Taber, Alberta, Canada One student killed, one wounded at W. R. Myers High School in first fatal high school shooting in Canada in 20 years. The suspect, a 14-year-old boy, had dropped out of school after he was severely ostracized by his classmates.

    Dec. 7, 1999
    Veghel, Netherlands One teacher and three students wounded by a 17-year-old student.

    March 2000
    Branneburg, Germany One teacher killed by a 15-year-old student, who then shot himself. The shooter has been in a coma ever since.

    Jan. 18, 2001
    Jan, Sweden One student killed by two boys, ages 17 and 19.

    Feb. 19, 2002
    Freising, Germany Two killed in Eching by a man at the factory from which he had been fired; he then traveled to Freising and killed the headmaster of the technical school from which he had been expelled. He also wounded another teacher before killing himself.

    April 26, 2002
    Erfurt, Germany 13 teachers, two students, and one policeman killed, ten wounded by Robert Steinhaeuser, 19, at the Johann Gutenberg secondary school. Steinhaeuser then killed himself.

    April 29, 2002
    Vlasenica, Bosnia-Herzegovina One teacher killed, one wounded by Dragoslav Petkovic, 17, who then killed himself.

    Sept. 28, 2004
    Carmen de Patagones, Argentina Three students killed and 6 wounded by a 15-year-old Argentininan student in a town 620 miles south of Buenos Aires.

    Sept. 13, 2006
    Montreal, Canada Kimveer Gill, 25, opened fire with a semiautomatic weapon at Dawson College. Anastasia De Sousa, 18, died and more than a dozen students and faculty were wounded before Gill killed himself.

    Nov. 7, 2007
    Tuusula, Finland An 18-year-old student in southern Finland shot and killed five boys, two girls, and the female principal at Jokela High School. At least 10 others were injured. The gunman shot himself and died from his wounds in the hospital.

    Sept. 23, 2008
    Kauhajoki, Finland A 20-year-old male student shot and killed at least nine students and himself at a vocational college in Kauhajok, 330km (205 miles) north of the capital, Helsinki.

    March 11, 2009
    Winnenden, Germany Fifteen people were shot and killed at Albertville Technical High School in southwestern Germany by a 17-year-old boy who attended the same school.

    April 30, 2009
    Azerbaijan, Baku A Georgian citizen of Azerbaijani descent killed 12 students and staff at Azerbaijan State Oil Academy. Several others were wounded.

    July 22, 2011
    Tyrifjorden, Buskerud, Norway A gunman disguised as a policeman opened fire at a camp for young political activists on the island of Utoya. The gunman kills 68 campers, including personal friends of Prime Minister Stoltenberg. Police arrested Anders Behring Breivik, a 32-year-old Norwegian who had been been linked to an anti-Islamic group.

    March 19, 2012
    Toulouse, France Mohammed Merah, a French man of Algerian descent, shot and killed a rabbi, two of his children, and another child at a Jewish school. Police believe he had earlier shot and killed three paratroopers. Merah said he was a member of Al Qaeda and that he was seeking revenge for the killing of Palestinian children.

    Source: Time Line of Worldwide School Shootings | Infoplease.com http://www.infoplease.com/ipa/A0777958.html#ixzz2NRrk91S5

  5. Bill says:

    I appreciate your research efforts, I really do.

    You show 17 international mass shootings or killings over a 17-year period, Stu.

    We had 16 mass shootings resulting in 88 dead in 2012 alone.

    We are so over-the-top, it’s sickening.

    When some people in this country go to the lengths and drama they’ve gone to over buying an AR-15 and extended magazines and threats of armed revolution and we’ve had three Tea Party-type “Gun Appreciation”(not kidding!)rallies in the past month on our state Capital steps, a small town in Northern Utah just embarassed us, again, by passing a resolution last night reaffirming the town council’s support of the 2nd Amendment- I didn’t even know there was a problem in Syracuse, Utah, with the 2nd Amendment. I knew they, like most Utahns, have a real problem with the 10th and 14th Amendments and like to dance all around the Supremacy Clause when it comes to trying to steal federal land for mineral development, but I had no idea the 2nd was in jeopardy in a quiet, little, mostly white Mormon, enclave.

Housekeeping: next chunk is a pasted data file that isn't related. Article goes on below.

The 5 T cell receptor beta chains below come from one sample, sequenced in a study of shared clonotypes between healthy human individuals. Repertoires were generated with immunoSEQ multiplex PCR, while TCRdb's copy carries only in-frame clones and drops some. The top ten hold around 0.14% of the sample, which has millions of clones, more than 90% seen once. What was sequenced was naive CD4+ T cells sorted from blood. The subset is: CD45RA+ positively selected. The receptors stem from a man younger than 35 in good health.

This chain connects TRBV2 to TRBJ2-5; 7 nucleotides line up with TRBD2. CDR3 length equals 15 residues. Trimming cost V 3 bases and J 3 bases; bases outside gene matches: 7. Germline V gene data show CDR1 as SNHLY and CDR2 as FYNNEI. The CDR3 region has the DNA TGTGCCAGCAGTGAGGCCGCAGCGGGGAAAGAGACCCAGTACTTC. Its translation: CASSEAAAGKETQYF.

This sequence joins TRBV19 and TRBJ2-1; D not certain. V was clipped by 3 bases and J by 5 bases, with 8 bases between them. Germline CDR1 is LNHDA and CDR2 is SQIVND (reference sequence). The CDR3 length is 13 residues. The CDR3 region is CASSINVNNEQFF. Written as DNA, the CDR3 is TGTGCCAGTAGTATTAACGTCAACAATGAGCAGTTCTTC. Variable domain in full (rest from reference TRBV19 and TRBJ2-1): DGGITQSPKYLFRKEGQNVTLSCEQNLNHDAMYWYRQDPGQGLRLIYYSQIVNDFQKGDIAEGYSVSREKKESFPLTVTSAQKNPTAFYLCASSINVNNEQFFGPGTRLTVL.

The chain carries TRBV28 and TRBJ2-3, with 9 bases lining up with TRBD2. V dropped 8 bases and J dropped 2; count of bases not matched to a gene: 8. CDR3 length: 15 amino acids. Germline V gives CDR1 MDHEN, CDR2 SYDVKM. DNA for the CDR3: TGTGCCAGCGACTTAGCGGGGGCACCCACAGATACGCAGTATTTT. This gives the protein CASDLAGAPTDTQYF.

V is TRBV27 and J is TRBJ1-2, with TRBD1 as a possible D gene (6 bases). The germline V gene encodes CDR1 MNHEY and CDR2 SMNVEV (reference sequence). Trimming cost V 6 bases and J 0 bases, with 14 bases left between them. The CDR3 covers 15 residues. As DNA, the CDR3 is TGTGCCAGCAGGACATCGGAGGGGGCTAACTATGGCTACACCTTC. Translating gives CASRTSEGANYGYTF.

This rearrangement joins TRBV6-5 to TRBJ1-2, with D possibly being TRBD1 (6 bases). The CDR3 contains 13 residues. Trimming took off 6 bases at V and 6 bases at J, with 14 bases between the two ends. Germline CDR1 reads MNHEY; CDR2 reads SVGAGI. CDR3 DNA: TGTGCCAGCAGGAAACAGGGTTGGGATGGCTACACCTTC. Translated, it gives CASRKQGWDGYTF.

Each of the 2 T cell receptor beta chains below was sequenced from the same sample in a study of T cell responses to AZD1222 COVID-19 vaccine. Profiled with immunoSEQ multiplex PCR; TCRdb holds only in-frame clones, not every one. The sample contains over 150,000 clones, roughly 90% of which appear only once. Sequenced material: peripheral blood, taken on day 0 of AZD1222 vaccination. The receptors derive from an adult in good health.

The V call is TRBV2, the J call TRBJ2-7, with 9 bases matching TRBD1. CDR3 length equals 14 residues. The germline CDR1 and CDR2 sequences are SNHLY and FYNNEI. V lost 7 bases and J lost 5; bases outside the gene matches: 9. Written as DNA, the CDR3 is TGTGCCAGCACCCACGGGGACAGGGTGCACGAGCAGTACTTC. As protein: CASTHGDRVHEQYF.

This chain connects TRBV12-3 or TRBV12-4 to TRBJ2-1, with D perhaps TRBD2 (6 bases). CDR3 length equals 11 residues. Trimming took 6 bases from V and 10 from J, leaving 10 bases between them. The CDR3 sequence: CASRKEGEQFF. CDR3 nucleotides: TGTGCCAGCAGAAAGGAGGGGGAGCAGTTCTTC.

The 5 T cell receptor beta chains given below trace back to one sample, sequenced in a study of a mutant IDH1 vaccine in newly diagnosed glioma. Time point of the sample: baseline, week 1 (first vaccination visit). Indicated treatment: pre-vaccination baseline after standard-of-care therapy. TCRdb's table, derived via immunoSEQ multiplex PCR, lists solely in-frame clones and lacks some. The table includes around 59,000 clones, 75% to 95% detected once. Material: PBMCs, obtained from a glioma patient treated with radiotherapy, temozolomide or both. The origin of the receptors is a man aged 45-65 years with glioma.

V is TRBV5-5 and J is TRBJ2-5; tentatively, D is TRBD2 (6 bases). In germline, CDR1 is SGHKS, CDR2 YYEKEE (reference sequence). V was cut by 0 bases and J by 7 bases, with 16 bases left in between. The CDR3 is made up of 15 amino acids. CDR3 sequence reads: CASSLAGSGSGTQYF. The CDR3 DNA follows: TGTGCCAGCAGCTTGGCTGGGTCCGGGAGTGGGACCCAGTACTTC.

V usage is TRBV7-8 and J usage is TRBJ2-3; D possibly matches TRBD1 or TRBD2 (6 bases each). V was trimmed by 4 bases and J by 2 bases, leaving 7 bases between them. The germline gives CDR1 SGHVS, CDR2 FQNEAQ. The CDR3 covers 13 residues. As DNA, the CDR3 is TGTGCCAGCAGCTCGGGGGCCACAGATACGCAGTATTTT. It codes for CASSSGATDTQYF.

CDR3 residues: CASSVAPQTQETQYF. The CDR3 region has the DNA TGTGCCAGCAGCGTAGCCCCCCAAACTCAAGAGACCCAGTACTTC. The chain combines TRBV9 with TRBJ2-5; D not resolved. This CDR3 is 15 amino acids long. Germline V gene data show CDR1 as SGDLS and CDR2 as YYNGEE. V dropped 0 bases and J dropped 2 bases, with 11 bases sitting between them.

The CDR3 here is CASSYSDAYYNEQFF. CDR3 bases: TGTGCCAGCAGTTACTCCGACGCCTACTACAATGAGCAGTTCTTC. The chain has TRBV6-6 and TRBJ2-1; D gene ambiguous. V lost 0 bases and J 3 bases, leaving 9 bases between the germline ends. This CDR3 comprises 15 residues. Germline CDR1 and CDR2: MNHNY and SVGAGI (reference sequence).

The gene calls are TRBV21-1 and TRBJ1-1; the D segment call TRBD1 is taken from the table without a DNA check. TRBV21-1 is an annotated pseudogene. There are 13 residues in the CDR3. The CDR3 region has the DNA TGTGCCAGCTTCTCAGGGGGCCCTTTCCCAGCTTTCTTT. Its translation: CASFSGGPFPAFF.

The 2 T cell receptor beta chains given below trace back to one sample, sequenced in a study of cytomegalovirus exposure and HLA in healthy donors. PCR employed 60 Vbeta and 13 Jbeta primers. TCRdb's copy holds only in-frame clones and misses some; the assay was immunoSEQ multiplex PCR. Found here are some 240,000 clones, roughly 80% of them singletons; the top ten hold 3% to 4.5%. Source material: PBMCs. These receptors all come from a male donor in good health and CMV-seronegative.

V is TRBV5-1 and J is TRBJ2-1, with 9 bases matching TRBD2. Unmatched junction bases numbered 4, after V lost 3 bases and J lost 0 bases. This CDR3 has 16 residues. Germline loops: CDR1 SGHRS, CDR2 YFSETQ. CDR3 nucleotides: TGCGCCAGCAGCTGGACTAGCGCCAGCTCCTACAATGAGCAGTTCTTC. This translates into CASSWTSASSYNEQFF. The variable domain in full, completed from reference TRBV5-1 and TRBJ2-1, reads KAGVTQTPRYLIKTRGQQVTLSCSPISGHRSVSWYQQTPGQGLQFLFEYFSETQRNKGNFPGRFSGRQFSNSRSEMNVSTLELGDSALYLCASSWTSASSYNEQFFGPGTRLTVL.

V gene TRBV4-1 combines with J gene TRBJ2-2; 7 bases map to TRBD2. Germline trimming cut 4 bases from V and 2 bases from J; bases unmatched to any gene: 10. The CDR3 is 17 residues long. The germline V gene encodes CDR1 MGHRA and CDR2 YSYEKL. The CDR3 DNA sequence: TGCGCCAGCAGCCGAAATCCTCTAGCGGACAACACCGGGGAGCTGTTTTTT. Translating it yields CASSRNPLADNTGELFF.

And it isn’t and that’s my point. These godam hillbillies actually believe Obama is “Gunna Take Yur Gunz!” They even passed state law, unconstitutionally two weeks ago, that said any Utah sheriff can arrest any federal agent who tries to take anyone’s guns away in Utah… My god, the Feds in Utah must be laughing their asses off! The gun nuts got together at the Capital and chanted all that “From My Cold, Dead Hands” nonsense and “Don’t Tread On Me” flags and went down that silly road at the podium of what they would do if the Feds came for their guns.

    The next day, a letter to the Tribune about the latest gun appreciation rally and threats toward the Feds said it all, basically: If the federal government decides to make a sweep of an area and confiscate weapons they deem too dangerous to be in the hands of the public, like rocket launchers and machine guns, then they will. That’s unless you and your buddy Dave are really planning to take on a fully-equipped, motorized combat infantry unit, because that’s who would come, not Barack Obama or Joe Biden.

  6. esarsea says:

    Actually those are just school shootings in other countries, not all international mass shootings. If we looked at all international mass killings then we would have to include instances of ‘Democide’ as well, and look at what’s happening in Syria, and the history of The Soviet Union, Nazis, Khmer Rouge, Poland, Turkey etc etc…

    I was just saying it’s not unique to the US.

    That is pretty funny that a city council would pass a resolution affirming their support of the Constitution and The Bill of Rights!

    • Bill says:

      My point was that there were as many as you listed worldwide since 1996, just last year in America.

      Let’s not parse words about mass shootings, war, etc. and get our wires crossed. We were talking about why other countries don’t experience the rate of school (and mall and theater) shootings that we do here, commited by young, white boys. They have violent video games available, violent Hollywood movies, etc.

      Now, I’ve heard that it’s because “we took god out of schools” in America but I don’t think that stopping daily prayer to the Christian version of god would cause this, other than removing a boogeyman of sorts, used to make little kids behave.

      I am stuck with this belief that it’s the historical violent core of our country’s personality as my reasonomng for it.

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March 2013